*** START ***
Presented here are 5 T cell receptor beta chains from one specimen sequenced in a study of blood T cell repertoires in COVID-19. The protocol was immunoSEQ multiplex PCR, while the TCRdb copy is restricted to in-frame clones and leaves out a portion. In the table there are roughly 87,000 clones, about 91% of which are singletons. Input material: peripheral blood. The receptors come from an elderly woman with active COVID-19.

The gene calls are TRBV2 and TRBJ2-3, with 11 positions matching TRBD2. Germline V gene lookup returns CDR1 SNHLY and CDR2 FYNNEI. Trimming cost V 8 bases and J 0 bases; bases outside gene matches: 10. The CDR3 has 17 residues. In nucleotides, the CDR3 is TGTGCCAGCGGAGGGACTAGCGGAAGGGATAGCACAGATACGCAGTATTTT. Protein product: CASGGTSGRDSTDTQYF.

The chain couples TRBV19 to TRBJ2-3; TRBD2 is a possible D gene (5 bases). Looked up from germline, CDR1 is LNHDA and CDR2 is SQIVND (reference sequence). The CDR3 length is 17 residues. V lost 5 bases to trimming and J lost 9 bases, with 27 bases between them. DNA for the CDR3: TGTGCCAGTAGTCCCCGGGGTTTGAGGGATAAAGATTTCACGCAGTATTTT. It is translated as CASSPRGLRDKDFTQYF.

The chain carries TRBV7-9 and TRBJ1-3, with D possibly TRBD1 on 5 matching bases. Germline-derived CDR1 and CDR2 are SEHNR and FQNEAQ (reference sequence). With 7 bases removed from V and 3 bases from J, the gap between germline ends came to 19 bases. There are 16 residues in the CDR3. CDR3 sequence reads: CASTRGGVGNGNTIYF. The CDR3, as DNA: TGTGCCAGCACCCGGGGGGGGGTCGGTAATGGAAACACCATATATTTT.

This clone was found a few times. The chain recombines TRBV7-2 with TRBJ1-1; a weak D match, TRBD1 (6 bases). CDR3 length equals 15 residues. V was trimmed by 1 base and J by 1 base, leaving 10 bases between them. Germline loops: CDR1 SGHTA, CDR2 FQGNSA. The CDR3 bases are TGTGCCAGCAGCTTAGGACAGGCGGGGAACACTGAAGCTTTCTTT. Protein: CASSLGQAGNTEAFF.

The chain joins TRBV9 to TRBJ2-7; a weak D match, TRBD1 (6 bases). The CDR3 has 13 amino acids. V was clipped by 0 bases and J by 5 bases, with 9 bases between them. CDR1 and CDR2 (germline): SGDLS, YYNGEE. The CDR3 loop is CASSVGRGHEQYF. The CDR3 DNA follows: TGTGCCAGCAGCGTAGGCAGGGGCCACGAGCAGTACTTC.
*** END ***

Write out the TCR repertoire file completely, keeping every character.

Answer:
Presented here are 5 T cell receptor beta chains from one specimen sequenced in a study of blood T cell repertoires in COVID-19. The protocol was immunoSEQ multiplex PCR, while the TCRdb copy is restricted to in-frame clones and leaves out a portion. In the table there are roughly 87,000 clones, about 91% of which are singletons. Input material: peripheral blood. The receptors come from an elderly woman with active COVID-19.

The gene calls are TRBV2 and TRBJ2-3, with 11 positions matching TRBD2. Germline V gene lookup returns CDR1 SNHLY and CDR2 FYNNEI. Trimming cost V 8 bases and J 0 bases; bases outside gene matches: 10. The CDR3 has 17 residues. In nucleotides, the CDR3 is TGTGCCAGCGGAGGGACTAGCGGAAGGGATAGCACAGATACGCAGTATTTT. Protein product: CASGGTSGRDSTDTQYF.

The chain couples TRBV19 to TRBJ2-3; TRBD2 is a possible D gene (5 bases). Looked up from germline, CDR1 is LNHDA and CDR2 is SQIVND (reference sequence). The CDR3 length is 17 residues. V lost 5 bases to trimming and J lost 9 bases, with 27 bases between them. DNA for the CDR3: TGTGCCAGTAGTCCCCGGGGTTTGAGGGATAAAGATTTCACGCAGTATTTT. It is translated as CASSPRGLRDKDFTQYF.

The chain carries TRBV7-9 and TRBJ1-3, with D possibly TRBD1 on 5 matching bases. Germline-derived CDR1 and CDR2 are SEHNR and FQNEAQ (reference sequence). With 7 bases removed from V and 3 bases from J, the gap between germline ends came to 19 bases. There are 16 residues in the CDR3. CDR3 sequence reads: CASTRGGVGNGNTIYF. The CDR3, as DNA: TGTGCCAGCACCCGGGGGGGGGTCGGTAATGGAAACACCATATATTTT.

This clone was found a few times. The chain recombines TRBV7-2 with TRBJ1-1; a weak D match, TRBD1 (6 bases). CDR3 length equals 15 residues. V was trimmed by 1 base and J by 1 base, leaving 10 bases between them. Germline loops: CDR1 SGHTA, CDR2 FQGNSA. The CDR3 bases are TGTGCCAGCAGCTTAGGACAGGCGGGGAACACTGAAGCTTTCTTT. Protein: CASSLGQAGNTEAFF.

The chain joins TRBV9 to TRBJ2-7; a weak D match, TRBD1 (6 bases). The CDR3 has 13 amino acids. V was clipped by 0 bases and J by 5 bases, with 9 bases between them. CDR1 and CDR2 (germline): SGDLS, YYNGEE. The CDR3 loop is CASSVGRGHEQYF. The CDR3 DNA follows: TGTGCCAGCAGCGTAGGCAGGGGCCACGAGCAGTACTTC.